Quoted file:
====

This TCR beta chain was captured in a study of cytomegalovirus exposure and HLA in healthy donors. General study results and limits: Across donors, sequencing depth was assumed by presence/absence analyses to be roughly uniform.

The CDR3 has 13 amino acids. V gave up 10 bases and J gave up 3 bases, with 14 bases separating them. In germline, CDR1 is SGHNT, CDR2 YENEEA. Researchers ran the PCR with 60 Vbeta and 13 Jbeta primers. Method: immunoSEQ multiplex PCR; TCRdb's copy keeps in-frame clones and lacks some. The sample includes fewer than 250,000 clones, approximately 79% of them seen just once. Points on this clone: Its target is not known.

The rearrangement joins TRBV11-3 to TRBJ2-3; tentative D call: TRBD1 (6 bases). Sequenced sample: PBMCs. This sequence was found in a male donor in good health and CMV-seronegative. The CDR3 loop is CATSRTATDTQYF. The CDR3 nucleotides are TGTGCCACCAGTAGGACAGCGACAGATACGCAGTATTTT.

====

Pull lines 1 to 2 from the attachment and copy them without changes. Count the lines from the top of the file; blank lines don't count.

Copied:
This TCR beta chain was captured in a study of cytomegalovirus exposure and HLA in healthy donors. General study results and limits: Across donors, sequencing depth was assumed by presence/absence analyses to be roughly uniform.

The CDR3 has 13 amino acids. V gave up 10 bases and J gave up 3 bases, with 14 bases separating them. In germline, CDR1 is SGHNT, CDR2 YENEEA. Researchers ran the PCR with 60 Vbeta and 13 Jbeta primers. Method: immunoSEQ multiplex PCR; TCRdb's copy keeps in-frame clones and lacks some. The sample includes fewer than 250,000 clones, approximately 79% of them seen just once. Points on this clone: Its target is not known.